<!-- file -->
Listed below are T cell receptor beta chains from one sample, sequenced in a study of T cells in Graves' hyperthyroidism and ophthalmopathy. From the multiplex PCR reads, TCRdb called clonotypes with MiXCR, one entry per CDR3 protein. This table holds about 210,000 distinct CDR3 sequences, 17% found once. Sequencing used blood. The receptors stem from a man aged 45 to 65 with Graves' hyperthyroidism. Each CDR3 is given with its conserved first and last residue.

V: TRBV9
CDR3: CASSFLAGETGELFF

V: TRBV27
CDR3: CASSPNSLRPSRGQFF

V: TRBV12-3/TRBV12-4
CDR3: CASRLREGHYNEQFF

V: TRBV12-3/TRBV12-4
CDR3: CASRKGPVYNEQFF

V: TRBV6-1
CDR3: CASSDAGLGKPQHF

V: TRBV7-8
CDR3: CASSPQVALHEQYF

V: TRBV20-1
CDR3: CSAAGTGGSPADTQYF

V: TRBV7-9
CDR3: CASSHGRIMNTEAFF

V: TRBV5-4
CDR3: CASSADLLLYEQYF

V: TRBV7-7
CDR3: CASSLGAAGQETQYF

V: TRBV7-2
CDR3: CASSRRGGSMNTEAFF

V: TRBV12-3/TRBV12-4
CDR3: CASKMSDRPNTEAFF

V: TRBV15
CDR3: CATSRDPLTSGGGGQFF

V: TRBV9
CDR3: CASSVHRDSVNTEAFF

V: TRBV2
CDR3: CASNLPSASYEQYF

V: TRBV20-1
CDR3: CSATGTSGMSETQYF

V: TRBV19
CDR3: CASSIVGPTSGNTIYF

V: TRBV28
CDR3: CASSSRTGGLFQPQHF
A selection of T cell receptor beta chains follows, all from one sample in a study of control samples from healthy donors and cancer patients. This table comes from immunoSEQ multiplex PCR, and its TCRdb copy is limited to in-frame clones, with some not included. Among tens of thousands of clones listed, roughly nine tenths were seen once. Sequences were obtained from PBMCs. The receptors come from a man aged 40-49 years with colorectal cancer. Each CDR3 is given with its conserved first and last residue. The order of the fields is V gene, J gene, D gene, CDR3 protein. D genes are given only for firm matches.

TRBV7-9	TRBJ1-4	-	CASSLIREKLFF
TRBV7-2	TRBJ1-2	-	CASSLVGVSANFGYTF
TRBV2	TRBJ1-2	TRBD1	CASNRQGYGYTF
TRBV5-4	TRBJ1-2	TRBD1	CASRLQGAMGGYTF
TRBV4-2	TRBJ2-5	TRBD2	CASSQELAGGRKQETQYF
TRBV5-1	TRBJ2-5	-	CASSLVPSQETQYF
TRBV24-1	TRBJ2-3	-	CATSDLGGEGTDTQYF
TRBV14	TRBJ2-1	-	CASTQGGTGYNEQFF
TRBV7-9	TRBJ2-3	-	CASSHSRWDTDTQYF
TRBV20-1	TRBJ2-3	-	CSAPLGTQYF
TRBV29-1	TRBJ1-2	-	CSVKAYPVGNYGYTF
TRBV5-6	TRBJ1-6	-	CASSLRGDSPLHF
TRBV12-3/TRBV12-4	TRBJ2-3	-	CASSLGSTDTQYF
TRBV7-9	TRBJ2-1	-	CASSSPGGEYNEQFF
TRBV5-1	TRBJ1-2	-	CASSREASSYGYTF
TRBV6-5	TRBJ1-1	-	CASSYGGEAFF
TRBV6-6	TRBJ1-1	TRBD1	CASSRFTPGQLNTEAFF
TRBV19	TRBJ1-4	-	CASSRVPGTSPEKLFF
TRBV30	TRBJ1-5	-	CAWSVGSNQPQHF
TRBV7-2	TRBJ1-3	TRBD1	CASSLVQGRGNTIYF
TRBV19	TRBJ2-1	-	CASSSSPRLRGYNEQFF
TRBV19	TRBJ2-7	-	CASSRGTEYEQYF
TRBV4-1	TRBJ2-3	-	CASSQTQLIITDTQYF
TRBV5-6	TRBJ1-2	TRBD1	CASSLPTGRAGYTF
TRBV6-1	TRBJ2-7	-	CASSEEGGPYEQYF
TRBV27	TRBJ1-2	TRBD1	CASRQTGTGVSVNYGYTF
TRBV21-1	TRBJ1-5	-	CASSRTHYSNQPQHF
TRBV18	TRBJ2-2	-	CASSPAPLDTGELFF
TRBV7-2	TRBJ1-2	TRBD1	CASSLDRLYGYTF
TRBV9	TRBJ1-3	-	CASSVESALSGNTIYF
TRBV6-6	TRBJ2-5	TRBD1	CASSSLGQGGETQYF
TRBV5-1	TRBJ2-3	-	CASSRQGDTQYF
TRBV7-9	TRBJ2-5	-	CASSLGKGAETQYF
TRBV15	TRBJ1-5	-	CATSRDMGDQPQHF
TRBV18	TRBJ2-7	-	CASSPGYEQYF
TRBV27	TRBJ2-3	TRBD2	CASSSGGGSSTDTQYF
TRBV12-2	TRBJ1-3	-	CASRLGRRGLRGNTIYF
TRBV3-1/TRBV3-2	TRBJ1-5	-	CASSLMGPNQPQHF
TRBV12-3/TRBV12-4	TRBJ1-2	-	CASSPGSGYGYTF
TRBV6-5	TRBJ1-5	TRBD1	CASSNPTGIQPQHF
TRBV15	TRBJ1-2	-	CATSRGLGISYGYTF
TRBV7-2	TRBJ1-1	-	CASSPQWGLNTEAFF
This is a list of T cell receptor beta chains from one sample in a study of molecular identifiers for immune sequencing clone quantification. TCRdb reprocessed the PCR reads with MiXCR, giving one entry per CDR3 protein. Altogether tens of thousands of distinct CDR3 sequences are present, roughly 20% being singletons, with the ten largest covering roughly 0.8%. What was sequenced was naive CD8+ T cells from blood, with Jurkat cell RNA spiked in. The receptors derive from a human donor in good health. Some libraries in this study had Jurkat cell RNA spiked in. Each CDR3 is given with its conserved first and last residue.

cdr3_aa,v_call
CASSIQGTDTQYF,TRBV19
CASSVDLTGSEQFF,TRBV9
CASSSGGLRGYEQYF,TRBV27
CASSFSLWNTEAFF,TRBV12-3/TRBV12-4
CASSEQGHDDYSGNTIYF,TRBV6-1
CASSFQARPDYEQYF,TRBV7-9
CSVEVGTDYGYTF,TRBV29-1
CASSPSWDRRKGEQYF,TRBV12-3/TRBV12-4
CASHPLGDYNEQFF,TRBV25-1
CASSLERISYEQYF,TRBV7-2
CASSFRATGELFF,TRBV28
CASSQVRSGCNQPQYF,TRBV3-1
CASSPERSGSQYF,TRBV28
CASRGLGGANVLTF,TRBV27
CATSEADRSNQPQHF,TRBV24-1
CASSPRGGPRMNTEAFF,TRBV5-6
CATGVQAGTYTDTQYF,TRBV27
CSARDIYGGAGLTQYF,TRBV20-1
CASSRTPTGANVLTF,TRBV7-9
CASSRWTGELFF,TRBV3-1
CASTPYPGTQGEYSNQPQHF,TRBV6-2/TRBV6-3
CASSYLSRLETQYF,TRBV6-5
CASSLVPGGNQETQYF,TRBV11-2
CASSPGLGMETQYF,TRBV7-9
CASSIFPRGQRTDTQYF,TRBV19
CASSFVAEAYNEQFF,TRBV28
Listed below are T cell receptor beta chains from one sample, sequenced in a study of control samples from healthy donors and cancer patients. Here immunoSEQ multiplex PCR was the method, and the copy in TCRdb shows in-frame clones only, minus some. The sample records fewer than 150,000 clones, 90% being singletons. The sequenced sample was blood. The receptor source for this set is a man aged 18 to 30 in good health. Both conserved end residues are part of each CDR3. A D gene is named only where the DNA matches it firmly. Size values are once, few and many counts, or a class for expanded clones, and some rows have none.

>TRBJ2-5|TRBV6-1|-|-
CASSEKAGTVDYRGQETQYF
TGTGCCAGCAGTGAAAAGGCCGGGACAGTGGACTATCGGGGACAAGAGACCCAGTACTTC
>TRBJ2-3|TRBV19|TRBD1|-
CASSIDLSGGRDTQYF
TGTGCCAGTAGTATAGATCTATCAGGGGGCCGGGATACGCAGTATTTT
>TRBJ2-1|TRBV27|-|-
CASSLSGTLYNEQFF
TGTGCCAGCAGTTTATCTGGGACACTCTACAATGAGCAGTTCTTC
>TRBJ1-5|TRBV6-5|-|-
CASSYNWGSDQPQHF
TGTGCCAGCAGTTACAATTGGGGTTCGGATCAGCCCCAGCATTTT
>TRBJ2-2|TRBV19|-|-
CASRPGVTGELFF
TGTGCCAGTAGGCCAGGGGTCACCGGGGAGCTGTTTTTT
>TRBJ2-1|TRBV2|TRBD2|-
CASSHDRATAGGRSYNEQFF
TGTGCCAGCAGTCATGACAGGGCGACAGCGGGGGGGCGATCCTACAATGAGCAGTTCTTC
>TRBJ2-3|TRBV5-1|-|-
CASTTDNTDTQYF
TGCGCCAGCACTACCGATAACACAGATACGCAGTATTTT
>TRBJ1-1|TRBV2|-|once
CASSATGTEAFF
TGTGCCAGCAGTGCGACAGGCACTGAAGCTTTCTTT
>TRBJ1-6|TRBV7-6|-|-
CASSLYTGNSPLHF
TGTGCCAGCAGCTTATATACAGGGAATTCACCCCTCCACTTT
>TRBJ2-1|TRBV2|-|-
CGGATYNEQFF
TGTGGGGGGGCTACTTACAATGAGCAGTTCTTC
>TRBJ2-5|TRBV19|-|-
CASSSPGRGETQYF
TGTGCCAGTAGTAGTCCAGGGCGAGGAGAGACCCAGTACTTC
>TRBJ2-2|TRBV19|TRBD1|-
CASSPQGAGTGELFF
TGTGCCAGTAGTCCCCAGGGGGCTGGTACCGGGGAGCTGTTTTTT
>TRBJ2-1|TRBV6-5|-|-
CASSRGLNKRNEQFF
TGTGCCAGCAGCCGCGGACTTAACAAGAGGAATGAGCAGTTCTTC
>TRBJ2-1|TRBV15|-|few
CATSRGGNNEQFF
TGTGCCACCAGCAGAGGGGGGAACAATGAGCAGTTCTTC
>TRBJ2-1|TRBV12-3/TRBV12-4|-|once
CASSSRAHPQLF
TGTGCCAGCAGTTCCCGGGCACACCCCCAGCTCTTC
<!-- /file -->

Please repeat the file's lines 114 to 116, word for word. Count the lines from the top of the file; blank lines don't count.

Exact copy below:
CASSIDLSGGRDTQYF
TGTGCCAGTAGTATAGATCTATCAGGGGGCCGGGATACGCAGTATTTT
>TRBJ2-1|TRBV27|-|-